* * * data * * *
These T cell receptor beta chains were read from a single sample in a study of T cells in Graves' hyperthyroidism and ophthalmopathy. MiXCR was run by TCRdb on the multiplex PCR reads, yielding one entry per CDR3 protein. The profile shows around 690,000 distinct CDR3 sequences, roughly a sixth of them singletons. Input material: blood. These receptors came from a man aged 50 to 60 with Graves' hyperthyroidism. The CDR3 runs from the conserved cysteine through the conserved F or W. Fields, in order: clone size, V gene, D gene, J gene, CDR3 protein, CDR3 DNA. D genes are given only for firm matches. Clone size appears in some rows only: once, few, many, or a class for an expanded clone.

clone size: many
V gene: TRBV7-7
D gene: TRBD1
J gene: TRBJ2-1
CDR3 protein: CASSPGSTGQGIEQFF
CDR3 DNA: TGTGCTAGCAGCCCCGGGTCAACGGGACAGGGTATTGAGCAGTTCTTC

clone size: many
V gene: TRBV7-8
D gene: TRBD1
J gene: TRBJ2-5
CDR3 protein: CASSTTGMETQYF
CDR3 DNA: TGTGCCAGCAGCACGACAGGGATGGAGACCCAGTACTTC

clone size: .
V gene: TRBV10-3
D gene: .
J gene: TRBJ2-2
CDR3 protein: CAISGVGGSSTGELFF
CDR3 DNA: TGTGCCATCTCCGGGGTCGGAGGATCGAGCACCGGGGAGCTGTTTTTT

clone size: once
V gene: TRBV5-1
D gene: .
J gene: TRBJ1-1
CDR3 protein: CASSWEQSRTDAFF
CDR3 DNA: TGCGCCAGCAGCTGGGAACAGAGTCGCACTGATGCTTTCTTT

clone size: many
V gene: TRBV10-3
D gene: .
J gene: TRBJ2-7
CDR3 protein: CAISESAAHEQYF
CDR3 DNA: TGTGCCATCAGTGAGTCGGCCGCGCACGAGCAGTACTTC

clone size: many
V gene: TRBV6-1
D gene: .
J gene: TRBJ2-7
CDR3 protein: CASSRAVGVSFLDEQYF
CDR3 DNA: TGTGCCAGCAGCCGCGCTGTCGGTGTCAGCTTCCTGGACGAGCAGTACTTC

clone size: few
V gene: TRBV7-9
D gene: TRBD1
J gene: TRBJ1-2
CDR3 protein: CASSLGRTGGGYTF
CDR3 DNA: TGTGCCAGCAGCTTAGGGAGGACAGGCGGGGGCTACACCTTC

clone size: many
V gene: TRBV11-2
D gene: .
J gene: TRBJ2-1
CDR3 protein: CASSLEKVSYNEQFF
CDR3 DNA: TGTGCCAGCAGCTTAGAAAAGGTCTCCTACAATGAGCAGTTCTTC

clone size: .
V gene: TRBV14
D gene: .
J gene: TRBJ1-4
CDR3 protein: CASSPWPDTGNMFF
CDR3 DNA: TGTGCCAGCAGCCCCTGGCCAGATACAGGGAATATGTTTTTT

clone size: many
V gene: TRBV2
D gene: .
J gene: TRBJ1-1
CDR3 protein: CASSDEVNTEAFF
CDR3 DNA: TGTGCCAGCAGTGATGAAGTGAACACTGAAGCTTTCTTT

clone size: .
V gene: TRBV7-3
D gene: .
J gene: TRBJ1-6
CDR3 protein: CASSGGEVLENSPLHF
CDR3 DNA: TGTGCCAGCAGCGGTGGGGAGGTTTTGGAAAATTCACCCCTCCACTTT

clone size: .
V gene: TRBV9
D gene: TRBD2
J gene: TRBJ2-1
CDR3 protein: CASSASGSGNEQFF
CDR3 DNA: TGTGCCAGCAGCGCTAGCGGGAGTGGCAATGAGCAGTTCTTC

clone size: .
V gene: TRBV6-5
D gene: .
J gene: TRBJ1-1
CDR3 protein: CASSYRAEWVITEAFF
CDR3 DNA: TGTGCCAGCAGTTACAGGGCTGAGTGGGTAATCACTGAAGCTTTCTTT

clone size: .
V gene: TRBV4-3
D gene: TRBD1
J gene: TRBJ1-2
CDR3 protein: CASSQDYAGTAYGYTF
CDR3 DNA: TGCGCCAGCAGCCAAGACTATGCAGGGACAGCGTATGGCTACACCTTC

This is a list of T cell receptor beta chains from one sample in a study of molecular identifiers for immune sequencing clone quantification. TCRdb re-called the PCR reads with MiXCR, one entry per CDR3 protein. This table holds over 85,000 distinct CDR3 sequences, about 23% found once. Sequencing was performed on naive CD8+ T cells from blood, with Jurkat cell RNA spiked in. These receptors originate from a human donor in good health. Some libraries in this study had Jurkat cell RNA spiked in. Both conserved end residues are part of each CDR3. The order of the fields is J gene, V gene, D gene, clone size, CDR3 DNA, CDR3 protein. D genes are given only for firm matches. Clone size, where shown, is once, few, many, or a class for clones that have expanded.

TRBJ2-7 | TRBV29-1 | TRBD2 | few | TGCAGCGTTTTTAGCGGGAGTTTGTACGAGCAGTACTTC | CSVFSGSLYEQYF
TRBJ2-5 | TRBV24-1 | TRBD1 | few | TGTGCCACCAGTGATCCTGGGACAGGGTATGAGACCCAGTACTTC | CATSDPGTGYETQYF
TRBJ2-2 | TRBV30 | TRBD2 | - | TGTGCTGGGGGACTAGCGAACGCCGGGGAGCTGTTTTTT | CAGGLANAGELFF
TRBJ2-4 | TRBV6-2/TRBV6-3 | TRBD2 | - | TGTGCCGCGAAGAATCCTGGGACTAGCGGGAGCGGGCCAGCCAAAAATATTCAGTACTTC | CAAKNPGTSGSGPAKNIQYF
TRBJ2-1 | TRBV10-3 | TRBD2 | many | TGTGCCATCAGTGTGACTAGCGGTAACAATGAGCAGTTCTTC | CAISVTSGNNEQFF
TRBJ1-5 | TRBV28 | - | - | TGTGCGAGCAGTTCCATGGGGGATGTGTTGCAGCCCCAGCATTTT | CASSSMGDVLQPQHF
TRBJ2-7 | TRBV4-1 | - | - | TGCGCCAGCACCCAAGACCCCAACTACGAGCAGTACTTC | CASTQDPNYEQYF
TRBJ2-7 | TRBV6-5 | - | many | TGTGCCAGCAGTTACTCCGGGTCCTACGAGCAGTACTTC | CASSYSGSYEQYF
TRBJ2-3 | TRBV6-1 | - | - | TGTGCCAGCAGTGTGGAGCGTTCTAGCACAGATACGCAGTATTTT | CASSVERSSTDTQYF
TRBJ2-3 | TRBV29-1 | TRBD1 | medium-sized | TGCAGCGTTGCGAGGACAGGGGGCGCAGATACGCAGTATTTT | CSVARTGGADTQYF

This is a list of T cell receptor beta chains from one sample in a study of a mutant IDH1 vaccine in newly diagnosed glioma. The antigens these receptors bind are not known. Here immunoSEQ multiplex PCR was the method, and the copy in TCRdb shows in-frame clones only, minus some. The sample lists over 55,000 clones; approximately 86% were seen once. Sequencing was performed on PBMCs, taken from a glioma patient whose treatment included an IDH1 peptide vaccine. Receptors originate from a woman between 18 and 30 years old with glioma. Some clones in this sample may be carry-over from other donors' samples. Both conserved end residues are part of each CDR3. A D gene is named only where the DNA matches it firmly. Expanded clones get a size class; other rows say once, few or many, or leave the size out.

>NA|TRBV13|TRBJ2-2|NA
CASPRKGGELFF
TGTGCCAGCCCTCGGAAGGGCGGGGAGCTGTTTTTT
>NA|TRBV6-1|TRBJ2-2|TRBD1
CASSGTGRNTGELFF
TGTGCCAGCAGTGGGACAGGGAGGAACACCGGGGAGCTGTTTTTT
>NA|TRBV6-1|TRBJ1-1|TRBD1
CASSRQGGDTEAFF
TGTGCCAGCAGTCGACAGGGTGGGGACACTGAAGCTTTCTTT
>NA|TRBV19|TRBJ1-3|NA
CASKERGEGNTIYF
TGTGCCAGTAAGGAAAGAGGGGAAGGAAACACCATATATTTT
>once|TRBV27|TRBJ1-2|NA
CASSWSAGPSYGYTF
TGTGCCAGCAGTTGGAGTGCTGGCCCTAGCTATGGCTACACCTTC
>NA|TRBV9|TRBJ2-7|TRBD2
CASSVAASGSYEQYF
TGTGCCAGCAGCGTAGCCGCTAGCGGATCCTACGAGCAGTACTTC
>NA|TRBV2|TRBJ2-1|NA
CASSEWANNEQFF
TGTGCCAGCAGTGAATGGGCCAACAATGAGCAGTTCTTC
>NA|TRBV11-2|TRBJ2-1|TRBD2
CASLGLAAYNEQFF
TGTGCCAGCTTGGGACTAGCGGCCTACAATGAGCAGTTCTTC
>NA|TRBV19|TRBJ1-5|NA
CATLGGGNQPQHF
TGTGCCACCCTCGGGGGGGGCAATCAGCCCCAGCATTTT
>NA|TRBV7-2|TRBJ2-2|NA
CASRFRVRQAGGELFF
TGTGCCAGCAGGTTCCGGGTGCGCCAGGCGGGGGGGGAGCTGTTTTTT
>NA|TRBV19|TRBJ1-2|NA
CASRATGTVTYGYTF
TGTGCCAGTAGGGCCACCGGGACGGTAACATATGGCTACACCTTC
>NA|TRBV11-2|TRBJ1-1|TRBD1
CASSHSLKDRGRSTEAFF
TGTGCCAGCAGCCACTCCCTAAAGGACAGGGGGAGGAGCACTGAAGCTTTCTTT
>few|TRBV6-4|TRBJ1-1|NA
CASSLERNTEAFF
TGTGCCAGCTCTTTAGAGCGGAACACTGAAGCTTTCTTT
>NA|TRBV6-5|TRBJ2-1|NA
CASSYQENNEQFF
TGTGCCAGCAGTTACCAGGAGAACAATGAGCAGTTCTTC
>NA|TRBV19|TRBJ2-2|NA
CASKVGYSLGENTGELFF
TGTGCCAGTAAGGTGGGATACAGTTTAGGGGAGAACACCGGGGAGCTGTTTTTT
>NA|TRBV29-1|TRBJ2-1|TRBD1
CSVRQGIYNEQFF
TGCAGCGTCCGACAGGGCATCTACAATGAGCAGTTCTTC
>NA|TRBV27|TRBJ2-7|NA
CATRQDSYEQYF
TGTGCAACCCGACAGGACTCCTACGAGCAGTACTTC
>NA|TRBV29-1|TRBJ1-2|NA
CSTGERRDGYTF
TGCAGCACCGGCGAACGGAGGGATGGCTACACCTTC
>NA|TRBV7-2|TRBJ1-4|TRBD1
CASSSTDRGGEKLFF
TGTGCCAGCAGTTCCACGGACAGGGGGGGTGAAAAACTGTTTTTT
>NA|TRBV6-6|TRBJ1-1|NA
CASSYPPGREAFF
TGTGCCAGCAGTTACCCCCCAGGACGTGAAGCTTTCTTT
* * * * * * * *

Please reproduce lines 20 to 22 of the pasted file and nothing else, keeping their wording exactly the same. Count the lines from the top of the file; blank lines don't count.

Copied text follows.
clone size: once
V gene: TRBV5-1
D gene: .